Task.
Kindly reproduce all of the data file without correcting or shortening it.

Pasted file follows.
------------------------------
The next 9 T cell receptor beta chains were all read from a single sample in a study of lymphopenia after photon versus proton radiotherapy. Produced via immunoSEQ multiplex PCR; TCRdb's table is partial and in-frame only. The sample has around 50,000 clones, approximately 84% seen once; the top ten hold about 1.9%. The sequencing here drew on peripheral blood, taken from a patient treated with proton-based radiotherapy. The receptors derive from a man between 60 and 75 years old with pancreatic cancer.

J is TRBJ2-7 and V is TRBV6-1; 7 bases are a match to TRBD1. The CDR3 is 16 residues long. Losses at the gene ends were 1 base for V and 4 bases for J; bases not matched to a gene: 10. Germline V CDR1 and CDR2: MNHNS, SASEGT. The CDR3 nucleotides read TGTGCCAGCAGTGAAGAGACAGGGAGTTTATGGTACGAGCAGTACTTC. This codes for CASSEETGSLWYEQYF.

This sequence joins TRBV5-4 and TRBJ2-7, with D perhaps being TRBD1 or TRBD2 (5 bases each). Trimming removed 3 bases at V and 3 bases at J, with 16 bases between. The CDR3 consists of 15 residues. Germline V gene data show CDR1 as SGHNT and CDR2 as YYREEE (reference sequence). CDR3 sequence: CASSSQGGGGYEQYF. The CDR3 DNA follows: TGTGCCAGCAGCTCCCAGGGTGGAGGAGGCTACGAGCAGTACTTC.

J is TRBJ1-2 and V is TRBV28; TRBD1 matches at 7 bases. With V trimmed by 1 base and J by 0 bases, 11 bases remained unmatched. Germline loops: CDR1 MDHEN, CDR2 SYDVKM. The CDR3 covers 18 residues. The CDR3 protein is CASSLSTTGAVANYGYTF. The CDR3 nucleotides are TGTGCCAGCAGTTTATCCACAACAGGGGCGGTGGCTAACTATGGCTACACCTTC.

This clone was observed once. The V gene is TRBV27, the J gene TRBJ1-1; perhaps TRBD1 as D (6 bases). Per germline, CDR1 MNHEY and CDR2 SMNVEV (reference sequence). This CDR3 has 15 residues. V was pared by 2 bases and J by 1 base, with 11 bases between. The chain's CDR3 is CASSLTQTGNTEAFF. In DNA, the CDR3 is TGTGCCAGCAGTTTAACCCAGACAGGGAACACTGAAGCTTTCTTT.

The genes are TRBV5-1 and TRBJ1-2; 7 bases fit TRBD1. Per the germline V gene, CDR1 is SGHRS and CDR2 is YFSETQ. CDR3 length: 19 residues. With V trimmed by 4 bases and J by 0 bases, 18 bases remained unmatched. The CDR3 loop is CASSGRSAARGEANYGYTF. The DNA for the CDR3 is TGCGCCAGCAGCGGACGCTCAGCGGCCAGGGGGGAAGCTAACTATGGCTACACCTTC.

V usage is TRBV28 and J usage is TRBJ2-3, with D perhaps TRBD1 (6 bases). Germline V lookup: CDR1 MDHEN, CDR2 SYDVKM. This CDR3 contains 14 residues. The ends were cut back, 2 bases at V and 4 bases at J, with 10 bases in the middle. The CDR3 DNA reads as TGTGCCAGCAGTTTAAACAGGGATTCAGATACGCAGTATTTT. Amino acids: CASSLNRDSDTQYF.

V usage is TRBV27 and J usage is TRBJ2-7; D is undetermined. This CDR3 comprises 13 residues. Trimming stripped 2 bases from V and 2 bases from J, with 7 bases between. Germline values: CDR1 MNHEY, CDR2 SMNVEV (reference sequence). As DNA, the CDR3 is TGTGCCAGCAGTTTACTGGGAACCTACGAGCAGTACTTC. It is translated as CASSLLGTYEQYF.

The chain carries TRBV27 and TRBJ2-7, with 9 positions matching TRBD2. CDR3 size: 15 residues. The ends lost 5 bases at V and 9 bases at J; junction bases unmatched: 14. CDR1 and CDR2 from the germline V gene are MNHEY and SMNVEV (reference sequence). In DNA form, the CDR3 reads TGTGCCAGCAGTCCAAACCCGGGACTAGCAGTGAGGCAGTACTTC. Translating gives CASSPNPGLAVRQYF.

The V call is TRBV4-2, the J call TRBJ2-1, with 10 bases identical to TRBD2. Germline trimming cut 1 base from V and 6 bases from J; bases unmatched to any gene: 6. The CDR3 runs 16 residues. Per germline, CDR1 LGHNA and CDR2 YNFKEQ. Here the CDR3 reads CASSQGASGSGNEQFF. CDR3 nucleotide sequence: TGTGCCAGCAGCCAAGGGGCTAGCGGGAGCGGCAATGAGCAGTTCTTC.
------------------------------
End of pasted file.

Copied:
The next 9 T cell receptor beta chains were all read from a single sample in a study of lymphopenia after photon versus proton radiotherapy. Produced via immunoSEQ multiplex PCR; TCRdb's table is partial and in-frame only. The sample has around 50,000 clones, approximately 84% seen once; the top ten hold about 1.9%. The sequencing here drew on peripheral blood, taken from a patient treated with proton-based radiotherapy. The receptors derive from a man between 60 and 75 years old with pancreatic cancer.

J is TRBJ2-7 and V is TRBV6-1; 7 bases are a match to TRBD1. The CDR3 is 16 residues long. Losses at the gene ends were 1 base for V and 4 bases for J; bases not matched to a gene: 10. Germline V CDR1 and CDR2: MNHNS, SASEGT. The CDR3 nucleotides read TGTGCCAGCAGTGAAGAGACAGGGAGTTTATGGTACGAGCAGTACTTC. This codes for CASSEETGSLWYEQYF.

This sequence joins TRBV5-4 and TRBJ2-7, with D perhaps being TRBD1 or TRBD2 (5 bases each). Trimming removed 3 bases at V and 3 bases at J, with 16 bases between. The CDR3 consists of 15 residues. Germline V gene data show CDR1 as SGHNT and CDR2 as YYREEE (reference sequence). CDR3 sequence: CASSSQGGGGYEQYF. The CDR3 DNA follows: TGTGCCAGCAGCTCCCAGGGTGGAGGAGGCTACGAGCAGTACTTC.

J is TRBJ1-2 and V is TRBV28; TRBD1 matches at 7 bases. With V trimmed by 1 base and J by 0 bases, 11 bases remained unmatched. Germline loops: CDR1 MDHEN, CDR2 SYDVKM. The CDR3 covers 18 residues. The CDR3 protein is CASSLSTTGAVANYGYTF. The CDR3 nucleotides are TGTGCCAGCAGTTTATCCACAACAGGGGCGGTGGCTAACTATGGCTACACCTTC.

This clone was observed once. The V gene is TRBV27, the J gene TRBJ1-1; perhaps TRBD1 as D (6 bases). Per germline, CDR1 MNHEY and CDR2 SMNVEV (reference sequence). This CDR3 has 15 residues. V was pared by 2 bases and J by 1 base, with 11 bases between. The chain's CDR3 is CASSLTQTGNTEAFF. In DNA, the CDR3 is TGTGCCAGCAGTTTAACCCAGACAGGGAACACTGAAGCTTTCTTT.

The genes are TRBV5-1 and TRBJ1-2; 7 bases fit TRBD1. Per the germline V gene, CDR1 is SGHRS and CDR2 is YFSETQ. CDR3 length: 19 residues. With V trimmed by 4 bases and J by 0 bases, 18 bases remained unmatched. The CDR3 loop is CASSGRSAARGEANYGYTF. The DNA for the CDR3 is TGCGCCAGCAGCGGACGCTCAGCGGCCAGGGGGGAAGCTAACTATGGCTACACCTTC.

V usage is TRBV28 and J usage is TRBJ2-3, with D perhaps TRBD1 (6 bases). Germline V lookup: CDR1 MDHEN, CDR2 SYDVKM. This CDR3 contains 14 residues. The ends were cut back, 2 bases at V and 4 bases at J, with 10 bases in the middle. The CDR3 DNA reads as TGTGCCAGCAGTTTAAACAGGGATTCAGATACGCAGTATTTT. Amino acids: CASSLNRDSDTQYF.

V usage is TRBV27 and J usage is TRBJ2-7; D is undetermined. This CDR3 comprises 13 residues. Trimming stripped 2 bases from V and 2 bases from J, with 7 bases between. Germline values: CDR1 MNHEY, CDR2 SMNVEV (reference sequence). As DNA, the CDR3 is TGTGCCAGCAGTTTACTGGGAACCTACGAGCAGTACTTC. It is translated as CASSLLGTYEQYF.

The chain carries TRBV27 and TRBJ2-7, with 9 positions matching TRBD2. CDR3 size: 15 residues. The ends lost 5 bases at V and 9 bases at J; junction bases unmatched: 14. CDR1 and CDR2 from the germline V gene are MNHEY and SMNVEV (reference sequence). In DNA form, the CDR3 reads TGTGCCAGCAGTCCAAACCCGGGACTAGCAGTGAGGCAGTACTTC. Translating gives CASSPNPGLAVRQYF.

The V call is TRBV4-2, the J call TRBJ2-1, with 10 bases identical to TRBD2. Germline trimming cut 1 base from V and 6 bases from J; bases unmatched to any gene: 6. The CDR3 runs 16 residues. Per germline, CDR1 LGHNA and CDR2 YNFKEQ. Here the CDR3 reads CASSQGASGSGNEQFF. CDR3 nucleotide sequence: TGTGCCAGCAGCCAAGGGGCTAGCGGGAGCGGCAATGAGCAGTTCTTC.